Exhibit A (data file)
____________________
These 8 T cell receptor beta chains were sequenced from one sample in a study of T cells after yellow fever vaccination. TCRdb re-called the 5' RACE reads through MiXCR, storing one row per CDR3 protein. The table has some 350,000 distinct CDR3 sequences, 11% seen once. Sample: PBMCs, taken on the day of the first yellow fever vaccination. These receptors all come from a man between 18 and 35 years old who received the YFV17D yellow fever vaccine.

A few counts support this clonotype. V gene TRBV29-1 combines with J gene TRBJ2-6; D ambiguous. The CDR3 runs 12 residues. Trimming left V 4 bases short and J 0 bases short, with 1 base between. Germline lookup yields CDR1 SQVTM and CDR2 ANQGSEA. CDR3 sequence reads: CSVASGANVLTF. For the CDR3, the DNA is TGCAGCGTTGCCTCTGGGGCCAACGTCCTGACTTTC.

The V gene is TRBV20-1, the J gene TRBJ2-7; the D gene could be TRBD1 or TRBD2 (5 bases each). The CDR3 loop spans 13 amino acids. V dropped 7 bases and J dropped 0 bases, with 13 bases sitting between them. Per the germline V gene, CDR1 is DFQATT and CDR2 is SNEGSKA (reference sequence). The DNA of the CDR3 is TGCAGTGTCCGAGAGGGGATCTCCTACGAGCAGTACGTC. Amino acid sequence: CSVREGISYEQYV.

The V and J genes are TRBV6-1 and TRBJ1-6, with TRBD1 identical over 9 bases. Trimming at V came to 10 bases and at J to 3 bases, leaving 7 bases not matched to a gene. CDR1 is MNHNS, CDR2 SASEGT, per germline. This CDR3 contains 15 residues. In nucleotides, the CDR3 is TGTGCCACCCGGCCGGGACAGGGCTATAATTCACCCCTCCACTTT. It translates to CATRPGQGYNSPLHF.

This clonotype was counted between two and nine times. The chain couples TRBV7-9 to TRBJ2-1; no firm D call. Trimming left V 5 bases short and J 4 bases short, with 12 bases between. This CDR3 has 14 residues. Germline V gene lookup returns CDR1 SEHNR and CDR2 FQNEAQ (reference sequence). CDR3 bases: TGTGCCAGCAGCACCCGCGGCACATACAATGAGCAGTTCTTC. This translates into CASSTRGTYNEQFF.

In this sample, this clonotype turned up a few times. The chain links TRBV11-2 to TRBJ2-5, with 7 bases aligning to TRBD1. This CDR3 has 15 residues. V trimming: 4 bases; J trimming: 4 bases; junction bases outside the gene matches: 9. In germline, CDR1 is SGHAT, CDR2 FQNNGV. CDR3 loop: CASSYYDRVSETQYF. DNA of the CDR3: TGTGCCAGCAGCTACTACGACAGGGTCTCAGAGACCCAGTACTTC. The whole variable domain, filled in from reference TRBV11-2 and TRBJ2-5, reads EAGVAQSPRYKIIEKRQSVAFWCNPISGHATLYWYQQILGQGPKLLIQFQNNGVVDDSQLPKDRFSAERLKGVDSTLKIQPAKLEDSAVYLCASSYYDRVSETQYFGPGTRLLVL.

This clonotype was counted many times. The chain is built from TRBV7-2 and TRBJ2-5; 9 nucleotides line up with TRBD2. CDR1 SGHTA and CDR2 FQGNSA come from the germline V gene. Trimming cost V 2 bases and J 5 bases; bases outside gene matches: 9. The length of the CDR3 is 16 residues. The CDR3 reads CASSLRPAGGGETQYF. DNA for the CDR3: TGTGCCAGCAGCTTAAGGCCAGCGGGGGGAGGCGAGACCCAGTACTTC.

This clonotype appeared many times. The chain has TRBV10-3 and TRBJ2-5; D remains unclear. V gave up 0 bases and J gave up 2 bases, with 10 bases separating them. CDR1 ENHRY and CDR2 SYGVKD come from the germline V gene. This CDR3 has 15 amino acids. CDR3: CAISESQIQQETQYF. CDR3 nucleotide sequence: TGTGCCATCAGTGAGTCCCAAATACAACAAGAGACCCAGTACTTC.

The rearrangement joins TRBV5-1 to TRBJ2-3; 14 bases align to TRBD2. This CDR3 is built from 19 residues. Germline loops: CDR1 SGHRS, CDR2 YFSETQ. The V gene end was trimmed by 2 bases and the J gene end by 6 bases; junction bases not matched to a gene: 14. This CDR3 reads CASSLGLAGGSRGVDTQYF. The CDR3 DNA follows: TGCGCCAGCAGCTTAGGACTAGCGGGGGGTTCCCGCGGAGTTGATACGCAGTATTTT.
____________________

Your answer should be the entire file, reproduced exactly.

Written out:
These 8 T cell receptor beta chains were sequenced from one sample in a study of T cells after yellow fever vaccination. TCRdb re-called the 5' RACE reads through MiXCR, storing one row per CDR3 protein. The table has some 350,000 distinct CDR3 sequences, 11% seen once. Sample: PBMCs, taken on the day of the first yellow fever vaccination. These receptors all come from a man between 18 and 35 years old who received the YFV17D yellow fever vaccine.

A few counts support this clonotype. V gene TRBV29-1 combines with J gene TRBJ2-6; D ambiguous. The CDR3 runs 12 residues. Trimming left V 4 bases short and J 0 bases short, with 1 base between. Germline lookup yields CDR1 SQVTM and CDR2 ANQGSEA. CDR3 sequence reads: CSVASGANVLTF. For the CDR3, the DNA is TGCAGCGTTGCCTCTGGGGCCAACGTCCTGACTTTC.

The V gene is TRBV20-1, the J gene TRBJ2-7; the D gene could be TRBD1 or TRBD2 (5 bases each). The CDR3 loop spans 13 amino acids. V dropped 7 bases and J dropped 0 bases, with 13 bases sitting between them. Per the germline V gene, CDR1 is DFQATT and CDR2 is SNEGSKA (reference sequence). The DNA of the CDR3 is TGCAGTGTCCGAGAGGGGATCTCCTACGAGCAGTACGTC. Amino acid sequence: CSVREGISYEQYV.

The V and J genes are TRBV6-1 and TRBJ1-6, with TRBD1 identical over 9 bases. Trimming at V came to 10 bases and at J to 3 bases, leaving 7 bases not matched to a gene. CDR1 is MNHNS, CDR2 SASEGT, per germline. This CDR3 contains 15 residues. In nucleotides, the CDR3 is TGTGCCACCCGGCCGGGACAGGGCTATAATTCACCCCTCCACTTT. It translates to CATRPGQGYNSPLHF.

This clonotype was counted between two and nine times. The chain couples TRBV7-9 to TRBJ2-1; no firm D call. Trimming left V 5 bases short and J 4 bases short, with 12 bases between. This CDR3 has 14 residues. Germline V gene lookup returns CDR1 SEHNR and CDR2 FQNEAQ (reference sequence). CDR3 bases: TGTGCCAGCAGCACCCGCGGCACATACAATGAGCAGTTCTTC. This translates into CASSTRGTYNEQFF.

In this sample, this clonotype turned up a few times. The chain links TRBV11-2 to TRBJ2-5, with 7 bases aligning to TRBD1. This CDR3 has 15 residues. V trimming: 4 bases; J trimming: 4 bases; junction bases outside the gene matches: 9. In germline, CDR1 is SGHAT, CDR2 FQNNGV. CDR3 loop: CASSYYDRVSETQYF. DNA of the CDR3: TGTGCCAGCAGCTACTACGACAGGGTCTCAGAGACCCAGTACTTC. The whole variable domain, filled in from reference TRBV11-2 and TRBJ2-5, reads EAGVAQSPRYKIIEKRQSVAFWCNPISGHATLYWYQQILGQGPKLLIQFQNNGVVDDSQLPKDRFSAERLKGVDSTLKIQPAKLEDSAVYLCASSYYDRVSETQYFGPGTRLLVL.

This clonotype was counted many times. The chain is built from TRBV7-2 and TRBJ2-5; 9 nucleotides line up with TRBD2. CDR1 SGHTA and CDR2 FQGNSA come from the germline V gene. Trimming cost V 2 bases and J 5 bases; bases outside gene matches: 9. The length of the CDR3 is 16 residues. The CDR3 reads CASSLRPAGGGETQYF. DNA for the CDR3: TGTGCCAGCAGCTTAAGGCCAGCGGGGGGAGGCGAGACCCAGTACTTC.

This clonotype appeared many times. The chain has TRBV10-3 and TRBJ2-5; D remains unclear. V gave up 0 bases and J gave up 2 bases, with 10 bases separating them. CDR1 ENHRY and CDR2 SYGVKD come from the germline V gene. This CDR3 has 15 amino acids. CDR3: CAISESQIQQETQYF. CDR3 nucleotide sequence: TGTGCCATCAGTGAGTCCCAAATACAACAAGAGACCCAGTACTTC.

The rearrangement joins TRBV5-1 to TRBJ2-3; 14 bases align to TRBD2. This CDR3 is built from 19 residues. Germline loops: CDR1 SGHRS, CDR2 YFSETQ. The V gene end was trimmed by 2 bases and the J gene end by 6 bases; junction bases not matched to a gene: 14. This CDR3 reads CASSLGLAGGSRGVDTQYF. The CDR3 DNA follows: TGCGCCAGCAGCTTAGGACTAGCGGGGGGTTCCCGCGGAGTTGATACGCAGTATTTT.